Berni Dwan – Three Poems

Berni Dwan teaches Journalism in Dublin. Her work has appeared in A New Ulster and Stepaway Magazine, and the Irish Times New Irish Writing page (2017). She performed her one woman show – Unrhymed Dublin in Smock Alley Theatre’s Scene and Heard Festival 2016. Her A to Z of Historical Blunders; mistakes in history that should never have been repeated – can be found on

Baby clothes

That summer-like September
day we stood transfixed before the
clothes-line, beguiled by the delicate
fabric fashioned into new-born
raiment, bought just the day
before; all pastel & pure like early
sun & dew; dancing a cautious cotillion,
a faint frisson in that autumnal
zephyr. We held each other in a
delirium of expectation; indifferent to
gender; happy to wait; your tiny
trousseau was white and yellow. How we
longed to wash & dress you; hug & kiss you;
wrap our arms around you for a baby
blanket, hold you to our hearts. You
came with the new year; transformed our
waking time, our sleeping time, our
idle time. That September clothes-line of
white & yellow was a primer in
parental love.

Final chapter

I noticed you casually over the years, my ears
clothed in headphones, your head perfectly coiffed. I
silently scoffed as you balletically hopped from your
car, the door ajar while you grabbed some files before
shutting the door with a commanding swish that made me
wish I had that easy confidence. You pirouetted
to your front door, jetéd over the threshold. That dark
evening I stole a glance; by chance I saw the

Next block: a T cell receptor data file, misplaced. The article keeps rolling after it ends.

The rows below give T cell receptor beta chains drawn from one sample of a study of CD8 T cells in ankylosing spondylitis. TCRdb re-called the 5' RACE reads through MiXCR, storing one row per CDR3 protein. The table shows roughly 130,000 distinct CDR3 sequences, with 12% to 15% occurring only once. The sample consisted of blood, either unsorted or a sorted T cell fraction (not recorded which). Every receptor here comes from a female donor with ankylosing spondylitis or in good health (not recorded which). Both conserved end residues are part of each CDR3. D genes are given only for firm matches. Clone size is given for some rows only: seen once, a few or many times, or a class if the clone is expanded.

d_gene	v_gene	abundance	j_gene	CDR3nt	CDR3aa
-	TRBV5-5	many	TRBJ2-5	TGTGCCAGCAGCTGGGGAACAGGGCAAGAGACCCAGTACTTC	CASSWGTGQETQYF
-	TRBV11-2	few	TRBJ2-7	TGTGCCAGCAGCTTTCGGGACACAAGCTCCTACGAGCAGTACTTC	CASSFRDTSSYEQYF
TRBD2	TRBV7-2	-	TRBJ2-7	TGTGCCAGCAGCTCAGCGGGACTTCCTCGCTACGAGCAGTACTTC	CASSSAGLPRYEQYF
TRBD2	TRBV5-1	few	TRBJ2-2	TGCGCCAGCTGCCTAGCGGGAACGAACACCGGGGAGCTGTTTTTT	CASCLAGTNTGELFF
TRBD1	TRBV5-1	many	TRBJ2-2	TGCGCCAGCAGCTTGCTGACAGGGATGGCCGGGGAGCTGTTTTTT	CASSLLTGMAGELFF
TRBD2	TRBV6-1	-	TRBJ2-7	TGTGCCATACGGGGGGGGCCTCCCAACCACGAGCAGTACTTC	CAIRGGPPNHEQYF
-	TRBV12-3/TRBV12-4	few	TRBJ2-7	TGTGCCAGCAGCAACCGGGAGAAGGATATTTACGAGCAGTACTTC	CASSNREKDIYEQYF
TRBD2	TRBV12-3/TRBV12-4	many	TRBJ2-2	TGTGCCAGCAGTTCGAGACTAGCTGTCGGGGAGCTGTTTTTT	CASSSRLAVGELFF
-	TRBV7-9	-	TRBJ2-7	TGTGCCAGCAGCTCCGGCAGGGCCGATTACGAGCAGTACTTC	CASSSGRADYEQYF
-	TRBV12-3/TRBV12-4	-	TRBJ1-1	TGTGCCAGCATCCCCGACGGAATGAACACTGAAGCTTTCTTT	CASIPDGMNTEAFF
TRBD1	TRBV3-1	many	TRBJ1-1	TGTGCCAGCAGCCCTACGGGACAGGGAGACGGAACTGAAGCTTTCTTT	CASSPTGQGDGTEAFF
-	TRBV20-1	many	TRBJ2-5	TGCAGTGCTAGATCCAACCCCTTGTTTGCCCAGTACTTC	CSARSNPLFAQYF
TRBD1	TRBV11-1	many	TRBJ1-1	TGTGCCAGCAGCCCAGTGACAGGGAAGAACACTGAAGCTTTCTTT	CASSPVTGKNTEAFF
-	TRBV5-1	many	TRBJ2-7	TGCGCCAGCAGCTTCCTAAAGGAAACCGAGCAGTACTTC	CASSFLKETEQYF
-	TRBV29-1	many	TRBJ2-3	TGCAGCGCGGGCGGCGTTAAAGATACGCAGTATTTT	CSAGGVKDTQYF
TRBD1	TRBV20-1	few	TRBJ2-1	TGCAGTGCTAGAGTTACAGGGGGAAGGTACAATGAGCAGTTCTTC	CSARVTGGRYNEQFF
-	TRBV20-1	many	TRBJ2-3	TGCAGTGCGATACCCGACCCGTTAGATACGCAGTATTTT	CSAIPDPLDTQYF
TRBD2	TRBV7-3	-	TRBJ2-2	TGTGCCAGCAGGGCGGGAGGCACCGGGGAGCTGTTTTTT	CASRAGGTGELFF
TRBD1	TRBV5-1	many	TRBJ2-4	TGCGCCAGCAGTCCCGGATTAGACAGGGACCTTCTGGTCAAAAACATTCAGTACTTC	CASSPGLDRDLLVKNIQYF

books in rays of light. I pondered your profession, for
surely you had one; lawyer, analyst, consultant –
corporate unquestionably. And then one year I didn’t see you
any more, forgot, to be honest, about you. Never wondered
where you’d gone; afraid to know, despite you being a stranger.
Now I know for sure. Foxes prowl your garden filled with boxes
of a lifetime’s reading; jaundiced remnants of the canon of
English literature and coffee table tomes. Perhaps you read them by
the fire, discussed them over dinner, shared them with friends –
friends forever good books are – and yet, these ones betray
neglect in your weed-ridden driveway. An arbitrary mutt
sniffs a dog-eared flyleaf. He paws through your well-thumbed
sheaves. At home, I look at my own shelves and think,
I will give away more books.

Dementia floor

Some genetic sport crept up on you
uninvited; like a leaf in a Trojan gust,
it blew in the back door you
left swinging open in the autumn
of your life. It hung around; festered;
messed with your head; deleted blocks
of memory; put the remainder in an
industrial shredder and returned them
free form. Your reasoning is now a stranger
to chronology; devoid of common sense;
knitting patterns and recipes filed under
‘forgotten’. The sands of time shifted
through your once hour glass figure;
cleaned you out; left you with a few
memories on permanent loop. You will
regale us with these, as breaking news, every
day. We will act surprised and listen with
guilty impatience.



This entry was posted in News, Poetry. Bookmark the permalink.